For every 100 tons burned in an incinerator, about 30 tons of toxic ash are produced.
This is evidenced by the data from various incinerators. Below is data from trash incinerators in Pennsylvania, Maryland, and Virginia, where state waste disposal databases provide the tonnages burned and tons of ash disposed. Pennsylvania now provides this raw data online.
|1991-2020||PA||Delaware||Covanta Delaware Valley||32,837,620||9,685,859||29%|
|1991-2020||PA||Montgomery||Covanta Plymouth Renewable Energy||11,895,753||3,142,549||26%|
|1988-2020||PA||Dauphin||Susquehanna Resource Management Complex (Harrisburg Incinerator)||6,382,799||1,922,622||30%|
|1990-2020||PA||Lancaster||LCSWMA Resource Recovery Facility||11,252,432||2,825,722||25%|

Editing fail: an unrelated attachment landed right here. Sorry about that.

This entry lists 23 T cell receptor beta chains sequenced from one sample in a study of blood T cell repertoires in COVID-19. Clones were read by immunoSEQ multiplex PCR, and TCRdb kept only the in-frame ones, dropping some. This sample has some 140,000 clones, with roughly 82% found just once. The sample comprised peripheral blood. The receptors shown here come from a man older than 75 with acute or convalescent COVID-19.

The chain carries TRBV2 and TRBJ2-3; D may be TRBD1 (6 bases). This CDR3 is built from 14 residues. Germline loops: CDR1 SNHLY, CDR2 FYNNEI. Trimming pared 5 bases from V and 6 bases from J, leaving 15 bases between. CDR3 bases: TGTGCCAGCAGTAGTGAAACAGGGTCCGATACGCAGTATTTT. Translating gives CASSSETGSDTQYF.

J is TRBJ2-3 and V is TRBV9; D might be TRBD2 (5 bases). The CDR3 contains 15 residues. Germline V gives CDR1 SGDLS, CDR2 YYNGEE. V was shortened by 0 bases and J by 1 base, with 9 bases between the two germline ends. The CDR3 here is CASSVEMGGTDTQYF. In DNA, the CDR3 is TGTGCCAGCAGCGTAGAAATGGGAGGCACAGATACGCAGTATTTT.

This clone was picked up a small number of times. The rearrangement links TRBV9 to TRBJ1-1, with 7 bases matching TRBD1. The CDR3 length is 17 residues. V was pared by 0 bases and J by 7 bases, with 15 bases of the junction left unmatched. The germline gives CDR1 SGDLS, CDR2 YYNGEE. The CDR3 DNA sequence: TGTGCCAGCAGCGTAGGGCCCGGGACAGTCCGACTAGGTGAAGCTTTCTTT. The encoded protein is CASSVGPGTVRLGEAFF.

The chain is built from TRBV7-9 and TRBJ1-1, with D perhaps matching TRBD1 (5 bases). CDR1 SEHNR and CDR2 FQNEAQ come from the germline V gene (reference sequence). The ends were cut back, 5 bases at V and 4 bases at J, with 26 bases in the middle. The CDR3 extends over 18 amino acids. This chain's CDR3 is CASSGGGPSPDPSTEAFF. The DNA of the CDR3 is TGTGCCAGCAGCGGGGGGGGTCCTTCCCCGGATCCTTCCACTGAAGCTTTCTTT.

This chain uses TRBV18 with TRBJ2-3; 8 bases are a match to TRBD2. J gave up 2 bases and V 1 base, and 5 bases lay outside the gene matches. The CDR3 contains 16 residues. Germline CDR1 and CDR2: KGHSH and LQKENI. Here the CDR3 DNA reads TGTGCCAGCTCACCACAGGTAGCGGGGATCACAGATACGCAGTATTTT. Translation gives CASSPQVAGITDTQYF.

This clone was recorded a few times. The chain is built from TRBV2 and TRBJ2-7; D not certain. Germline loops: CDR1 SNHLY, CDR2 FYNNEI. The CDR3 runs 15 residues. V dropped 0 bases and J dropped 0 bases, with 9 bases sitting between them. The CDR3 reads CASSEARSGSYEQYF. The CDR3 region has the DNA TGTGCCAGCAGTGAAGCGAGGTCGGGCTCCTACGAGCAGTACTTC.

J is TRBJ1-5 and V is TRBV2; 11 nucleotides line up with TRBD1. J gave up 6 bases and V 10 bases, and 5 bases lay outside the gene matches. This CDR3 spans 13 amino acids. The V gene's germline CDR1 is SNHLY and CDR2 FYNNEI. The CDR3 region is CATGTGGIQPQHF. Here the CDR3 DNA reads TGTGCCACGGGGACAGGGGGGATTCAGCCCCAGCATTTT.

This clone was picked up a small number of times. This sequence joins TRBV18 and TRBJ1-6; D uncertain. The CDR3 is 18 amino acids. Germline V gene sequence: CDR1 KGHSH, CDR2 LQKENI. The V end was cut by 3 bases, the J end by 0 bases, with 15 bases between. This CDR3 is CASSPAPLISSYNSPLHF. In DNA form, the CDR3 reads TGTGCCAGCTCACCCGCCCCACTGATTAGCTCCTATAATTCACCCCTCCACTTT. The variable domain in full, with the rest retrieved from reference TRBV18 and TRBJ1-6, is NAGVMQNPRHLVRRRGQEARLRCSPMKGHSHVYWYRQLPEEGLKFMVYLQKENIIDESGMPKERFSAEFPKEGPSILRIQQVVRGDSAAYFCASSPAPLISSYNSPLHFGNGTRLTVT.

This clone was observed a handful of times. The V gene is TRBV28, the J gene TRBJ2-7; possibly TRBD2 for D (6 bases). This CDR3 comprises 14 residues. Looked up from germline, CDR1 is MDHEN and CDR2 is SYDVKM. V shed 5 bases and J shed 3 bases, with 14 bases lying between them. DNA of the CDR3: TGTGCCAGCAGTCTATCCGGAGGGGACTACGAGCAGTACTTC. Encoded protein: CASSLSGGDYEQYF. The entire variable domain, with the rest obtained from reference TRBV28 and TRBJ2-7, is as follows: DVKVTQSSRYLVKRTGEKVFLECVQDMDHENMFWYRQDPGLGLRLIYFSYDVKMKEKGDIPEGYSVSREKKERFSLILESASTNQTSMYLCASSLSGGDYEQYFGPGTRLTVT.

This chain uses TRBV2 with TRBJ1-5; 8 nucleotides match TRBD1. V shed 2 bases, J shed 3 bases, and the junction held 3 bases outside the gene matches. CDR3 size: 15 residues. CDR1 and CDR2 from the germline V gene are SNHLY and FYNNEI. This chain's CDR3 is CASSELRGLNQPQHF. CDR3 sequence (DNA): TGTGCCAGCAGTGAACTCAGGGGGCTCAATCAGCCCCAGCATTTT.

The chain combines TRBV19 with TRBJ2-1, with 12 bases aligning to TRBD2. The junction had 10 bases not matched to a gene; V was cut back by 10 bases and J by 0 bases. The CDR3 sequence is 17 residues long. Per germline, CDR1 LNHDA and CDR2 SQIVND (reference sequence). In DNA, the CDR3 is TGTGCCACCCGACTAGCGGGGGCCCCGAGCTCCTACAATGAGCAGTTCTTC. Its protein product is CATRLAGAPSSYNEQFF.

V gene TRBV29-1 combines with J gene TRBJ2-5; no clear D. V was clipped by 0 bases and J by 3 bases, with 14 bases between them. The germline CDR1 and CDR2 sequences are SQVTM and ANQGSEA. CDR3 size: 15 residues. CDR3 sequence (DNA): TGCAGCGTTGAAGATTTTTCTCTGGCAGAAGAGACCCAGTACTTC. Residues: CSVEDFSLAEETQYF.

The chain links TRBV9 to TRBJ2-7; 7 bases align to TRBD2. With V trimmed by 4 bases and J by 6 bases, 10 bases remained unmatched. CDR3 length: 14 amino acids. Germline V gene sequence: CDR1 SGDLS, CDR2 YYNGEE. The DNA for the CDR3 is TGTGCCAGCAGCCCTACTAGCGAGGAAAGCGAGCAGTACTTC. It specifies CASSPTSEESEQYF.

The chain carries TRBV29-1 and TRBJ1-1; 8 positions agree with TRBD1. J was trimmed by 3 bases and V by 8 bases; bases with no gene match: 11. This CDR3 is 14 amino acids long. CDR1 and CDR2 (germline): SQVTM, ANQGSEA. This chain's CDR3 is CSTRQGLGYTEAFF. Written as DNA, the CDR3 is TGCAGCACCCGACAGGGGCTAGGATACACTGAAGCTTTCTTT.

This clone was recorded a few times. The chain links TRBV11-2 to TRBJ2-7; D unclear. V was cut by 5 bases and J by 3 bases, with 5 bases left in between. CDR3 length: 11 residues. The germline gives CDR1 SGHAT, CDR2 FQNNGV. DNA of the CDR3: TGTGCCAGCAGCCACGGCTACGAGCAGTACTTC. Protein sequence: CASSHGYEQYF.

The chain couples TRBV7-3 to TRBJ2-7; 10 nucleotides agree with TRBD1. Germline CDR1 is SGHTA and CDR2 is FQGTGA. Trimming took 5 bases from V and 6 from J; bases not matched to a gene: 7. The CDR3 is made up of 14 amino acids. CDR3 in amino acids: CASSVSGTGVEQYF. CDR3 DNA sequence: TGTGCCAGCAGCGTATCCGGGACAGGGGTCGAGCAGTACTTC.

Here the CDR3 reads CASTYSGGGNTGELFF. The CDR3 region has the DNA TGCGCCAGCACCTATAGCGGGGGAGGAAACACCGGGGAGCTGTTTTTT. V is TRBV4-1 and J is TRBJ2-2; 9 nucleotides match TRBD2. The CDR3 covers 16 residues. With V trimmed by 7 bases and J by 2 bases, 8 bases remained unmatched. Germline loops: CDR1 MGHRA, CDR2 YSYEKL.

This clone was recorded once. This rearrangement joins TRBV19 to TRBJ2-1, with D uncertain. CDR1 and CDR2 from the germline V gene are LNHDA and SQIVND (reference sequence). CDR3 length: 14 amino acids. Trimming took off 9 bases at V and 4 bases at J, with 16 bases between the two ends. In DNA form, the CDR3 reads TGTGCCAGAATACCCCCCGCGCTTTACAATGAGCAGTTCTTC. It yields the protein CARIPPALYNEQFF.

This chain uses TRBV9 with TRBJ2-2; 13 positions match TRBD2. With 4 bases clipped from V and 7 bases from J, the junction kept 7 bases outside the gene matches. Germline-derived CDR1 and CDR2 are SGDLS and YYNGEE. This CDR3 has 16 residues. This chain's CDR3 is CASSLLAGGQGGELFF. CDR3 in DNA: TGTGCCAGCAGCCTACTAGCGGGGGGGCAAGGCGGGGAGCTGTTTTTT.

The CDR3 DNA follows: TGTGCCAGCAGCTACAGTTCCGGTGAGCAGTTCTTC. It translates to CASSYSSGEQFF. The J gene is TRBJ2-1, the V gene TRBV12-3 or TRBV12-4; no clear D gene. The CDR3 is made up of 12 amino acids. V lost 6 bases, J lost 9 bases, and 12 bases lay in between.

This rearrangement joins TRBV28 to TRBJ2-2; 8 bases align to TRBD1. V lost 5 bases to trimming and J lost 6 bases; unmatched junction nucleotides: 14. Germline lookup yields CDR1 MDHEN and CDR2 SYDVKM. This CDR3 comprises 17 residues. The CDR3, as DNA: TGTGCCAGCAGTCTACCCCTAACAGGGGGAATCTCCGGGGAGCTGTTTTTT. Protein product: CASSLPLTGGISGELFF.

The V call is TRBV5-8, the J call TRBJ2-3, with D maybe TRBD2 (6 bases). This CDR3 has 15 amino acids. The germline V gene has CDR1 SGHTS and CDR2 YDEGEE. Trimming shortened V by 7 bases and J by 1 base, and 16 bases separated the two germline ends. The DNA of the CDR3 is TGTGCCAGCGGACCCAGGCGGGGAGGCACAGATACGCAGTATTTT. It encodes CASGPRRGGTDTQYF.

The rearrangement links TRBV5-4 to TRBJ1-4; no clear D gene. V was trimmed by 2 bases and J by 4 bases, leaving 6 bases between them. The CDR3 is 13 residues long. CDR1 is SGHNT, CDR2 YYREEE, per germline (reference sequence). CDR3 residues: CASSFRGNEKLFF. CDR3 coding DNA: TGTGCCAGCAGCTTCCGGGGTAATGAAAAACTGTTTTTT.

|2016-2019||MD||Montgomery||Montgomery County Resource Recovery Facility||2,352,579||700,724||30%|
|2016-2019||MD||Baltimore City||Wheelabrator Baltimore||2,810,737||779,121||28%|
|2015-2016||VA||Portsmouth City||Wheelabrator Portsmouth||1,346,729||359,165||27%|
Note: A sixth incinerator in Pennsylvania was left out of the analysis above because some of the ash went to an ash recycling scheme for years, and due to impossibly low ash numbers, more may have been disposed of out-of-state, which goes untracked by Pennsylvania's reporting system. The numbers above may be slightly low, as Covanta now has an ash "recycling" plant in Bucks County, Pennsylvania where some ash goes, escaping reporting.
There is also a certain portion of the municipal solid waste stream that cannot be burned in an incinerator and which is bypassed and sent directly to landfills, so these numbers are also conservative in the sense that they do not cover this bypassed waste.